Synopses & Reviews
In this slim tale, Laxalt shows the ugly, desperate, and sometimes violent world of the contrabandiers, Basque smugglers in the Pyrenees. Set in the 1960s, the terse story begins with Nikolas, driven by his familyandrsquo;s financial despair, taking on work from Gregorio, the patrandoacute;n of a small team of smugglers. Nikolas must smuggle fifty horses over the mountain ridges between France and Spain. If heandrsquo;s caught, jail and ruin are certain; death is possible. This engrossing novella, told with tight narration and compelling dialogue, shows the grinding poverty and ethnic tensions in Basque lands, fifty years ago.and#160;
Fortieth anniversary edition of the touching story told by Robert Laxalt of his father's return to the Basque Country after living in the U.S. for almost fifty years.
Dominique Laxalt was sixteen when he left the French Pyrenees for America. He became a sheepherder in the Nevada desert and nearby hills of the Sierra. Like all his fellow Basque immigrants, Dominique dreamed of someday returning to the land of his beginnings. Most Basques never made the journey back, but Dominique finally did return for a visit with family and friends. Sweet Promised Land is the story of that trip, told by his son Robert, who accompanied him to the pastoral mountain village in France. Dominique came home victorious, the adventurer who had conquered the unknown and found his fortune in the New World. He walked the paths of his youth and again experienced the traditions of his Basque heritage. He told of his life in America, the hardships and challenges, and began to realize that he had changed since his departure from the village of Tardets. By the end of the visit, he knew with certainty where he belonged. Sweet Promised Land was first published in 1957 by Harper & Row. During the past fifty years, the book has become a classic in Western American literature, still beloved by the Basque-American community and widely used in undergraduate classes. In celebration of the fiftieth anniversary of the book's publication, western literature scholar Ann Ronald has written a new foreword, discussing the book in the context of American and Nevada literature.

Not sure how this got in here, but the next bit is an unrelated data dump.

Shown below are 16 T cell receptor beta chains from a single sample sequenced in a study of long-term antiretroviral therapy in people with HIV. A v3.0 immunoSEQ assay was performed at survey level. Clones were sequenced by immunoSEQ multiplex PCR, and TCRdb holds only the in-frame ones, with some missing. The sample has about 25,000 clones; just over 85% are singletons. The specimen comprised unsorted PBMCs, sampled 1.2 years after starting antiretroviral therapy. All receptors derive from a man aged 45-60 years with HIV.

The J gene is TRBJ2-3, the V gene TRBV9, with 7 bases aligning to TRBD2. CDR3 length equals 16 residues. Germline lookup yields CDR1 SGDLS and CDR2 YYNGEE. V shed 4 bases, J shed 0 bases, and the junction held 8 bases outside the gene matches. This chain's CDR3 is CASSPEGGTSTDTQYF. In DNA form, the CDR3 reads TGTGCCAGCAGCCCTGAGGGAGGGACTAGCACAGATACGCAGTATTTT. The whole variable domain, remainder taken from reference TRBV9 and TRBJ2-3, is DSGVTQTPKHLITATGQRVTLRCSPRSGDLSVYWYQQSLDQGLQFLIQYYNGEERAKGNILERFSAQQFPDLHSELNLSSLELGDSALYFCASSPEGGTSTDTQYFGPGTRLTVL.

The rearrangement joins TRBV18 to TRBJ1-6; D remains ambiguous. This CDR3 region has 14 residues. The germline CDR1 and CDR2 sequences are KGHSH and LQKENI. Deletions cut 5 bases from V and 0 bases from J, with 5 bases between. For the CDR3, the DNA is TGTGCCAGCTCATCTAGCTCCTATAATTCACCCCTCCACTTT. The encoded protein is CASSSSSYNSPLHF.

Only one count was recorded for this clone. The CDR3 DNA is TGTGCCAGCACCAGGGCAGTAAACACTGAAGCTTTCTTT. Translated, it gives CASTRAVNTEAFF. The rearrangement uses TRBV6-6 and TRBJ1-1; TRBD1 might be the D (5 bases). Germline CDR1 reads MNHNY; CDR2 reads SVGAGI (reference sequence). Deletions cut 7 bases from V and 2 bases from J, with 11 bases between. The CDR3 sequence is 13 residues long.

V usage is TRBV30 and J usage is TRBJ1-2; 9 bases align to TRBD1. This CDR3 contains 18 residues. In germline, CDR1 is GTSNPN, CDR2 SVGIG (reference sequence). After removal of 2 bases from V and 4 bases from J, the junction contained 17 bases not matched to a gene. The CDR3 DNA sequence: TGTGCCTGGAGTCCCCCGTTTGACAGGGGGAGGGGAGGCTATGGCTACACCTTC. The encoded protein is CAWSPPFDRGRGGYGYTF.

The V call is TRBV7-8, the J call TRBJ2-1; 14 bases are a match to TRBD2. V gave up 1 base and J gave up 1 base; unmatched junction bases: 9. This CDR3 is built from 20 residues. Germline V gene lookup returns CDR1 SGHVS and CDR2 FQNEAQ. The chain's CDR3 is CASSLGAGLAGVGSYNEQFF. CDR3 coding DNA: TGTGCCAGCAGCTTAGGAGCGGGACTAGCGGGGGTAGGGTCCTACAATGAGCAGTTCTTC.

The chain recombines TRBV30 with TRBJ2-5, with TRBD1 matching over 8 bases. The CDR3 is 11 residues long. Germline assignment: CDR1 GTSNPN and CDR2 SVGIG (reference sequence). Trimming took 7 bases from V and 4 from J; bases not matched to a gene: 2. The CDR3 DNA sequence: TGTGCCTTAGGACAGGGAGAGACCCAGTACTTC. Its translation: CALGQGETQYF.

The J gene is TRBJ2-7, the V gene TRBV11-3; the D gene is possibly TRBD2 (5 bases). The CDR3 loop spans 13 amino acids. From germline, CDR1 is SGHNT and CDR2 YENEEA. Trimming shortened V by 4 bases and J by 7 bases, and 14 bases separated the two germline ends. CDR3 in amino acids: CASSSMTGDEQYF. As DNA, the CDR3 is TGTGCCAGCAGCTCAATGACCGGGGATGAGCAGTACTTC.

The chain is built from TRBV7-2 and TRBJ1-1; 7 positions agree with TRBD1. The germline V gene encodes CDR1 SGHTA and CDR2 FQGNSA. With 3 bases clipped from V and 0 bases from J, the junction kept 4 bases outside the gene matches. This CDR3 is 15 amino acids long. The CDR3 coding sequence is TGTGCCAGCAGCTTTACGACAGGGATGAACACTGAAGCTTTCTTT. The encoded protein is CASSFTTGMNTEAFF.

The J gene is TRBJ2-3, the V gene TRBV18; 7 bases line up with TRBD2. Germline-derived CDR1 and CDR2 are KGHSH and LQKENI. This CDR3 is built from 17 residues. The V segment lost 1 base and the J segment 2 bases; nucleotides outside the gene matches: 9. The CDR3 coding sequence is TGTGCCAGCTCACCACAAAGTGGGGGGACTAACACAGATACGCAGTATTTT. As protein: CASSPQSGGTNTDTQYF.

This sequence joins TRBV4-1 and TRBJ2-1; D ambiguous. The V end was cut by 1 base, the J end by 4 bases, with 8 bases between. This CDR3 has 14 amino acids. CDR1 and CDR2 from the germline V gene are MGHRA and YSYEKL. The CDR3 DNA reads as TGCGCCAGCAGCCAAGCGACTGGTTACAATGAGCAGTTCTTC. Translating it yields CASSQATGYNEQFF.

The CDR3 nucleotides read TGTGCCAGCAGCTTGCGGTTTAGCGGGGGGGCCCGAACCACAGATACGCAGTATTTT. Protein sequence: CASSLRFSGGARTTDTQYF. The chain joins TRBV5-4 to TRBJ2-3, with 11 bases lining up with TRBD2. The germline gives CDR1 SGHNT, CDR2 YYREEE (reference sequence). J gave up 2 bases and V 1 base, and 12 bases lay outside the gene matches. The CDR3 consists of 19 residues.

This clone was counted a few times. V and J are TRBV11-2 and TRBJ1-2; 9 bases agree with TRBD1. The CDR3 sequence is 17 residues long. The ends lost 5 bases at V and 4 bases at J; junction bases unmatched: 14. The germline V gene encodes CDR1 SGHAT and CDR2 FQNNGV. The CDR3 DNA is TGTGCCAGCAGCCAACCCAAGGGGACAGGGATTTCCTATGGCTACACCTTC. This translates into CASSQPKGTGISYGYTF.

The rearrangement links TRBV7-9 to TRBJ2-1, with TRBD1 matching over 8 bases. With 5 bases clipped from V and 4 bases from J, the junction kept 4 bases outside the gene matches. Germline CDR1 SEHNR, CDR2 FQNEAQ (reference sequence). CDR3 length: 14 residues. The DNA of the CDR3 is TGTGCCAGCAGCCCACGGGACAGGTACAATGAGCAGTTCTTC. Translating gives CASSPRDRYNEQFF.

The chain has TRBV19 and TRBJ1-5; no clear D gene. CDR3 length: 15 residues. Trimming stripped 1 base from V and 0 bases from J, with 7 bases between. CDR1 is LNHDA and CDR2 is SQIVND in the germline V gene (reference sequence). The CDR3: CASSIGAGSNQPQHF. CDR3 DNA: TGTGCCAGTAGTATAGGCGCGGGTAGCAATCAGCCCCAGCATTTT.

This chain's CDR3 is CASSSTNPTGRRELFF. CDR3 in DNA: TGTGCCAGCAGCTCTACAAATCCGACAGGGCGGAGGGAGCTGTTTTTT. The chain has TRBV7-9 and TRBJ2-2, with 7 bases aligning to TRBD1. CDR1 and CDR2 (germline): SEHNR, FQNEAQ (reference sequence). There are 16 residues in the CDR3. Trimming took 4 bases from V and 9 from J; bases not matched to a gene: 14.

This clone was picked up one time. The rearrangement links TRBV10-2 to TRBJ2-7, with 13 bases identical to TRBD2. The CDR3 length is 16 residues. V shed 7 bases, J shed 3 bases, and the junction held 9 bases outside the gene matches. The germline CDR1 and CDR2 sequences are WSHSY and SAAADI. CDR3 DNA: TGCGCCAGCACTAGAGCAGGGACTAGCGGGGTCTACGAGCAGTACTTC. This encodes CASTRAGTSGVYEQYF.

About the Author
Robert Laxalt was the author of Sweet Promised Land and numerous other acclaimed novels and nonfiction titles. He founded and was the first director of the University of Nevada Press.and#160;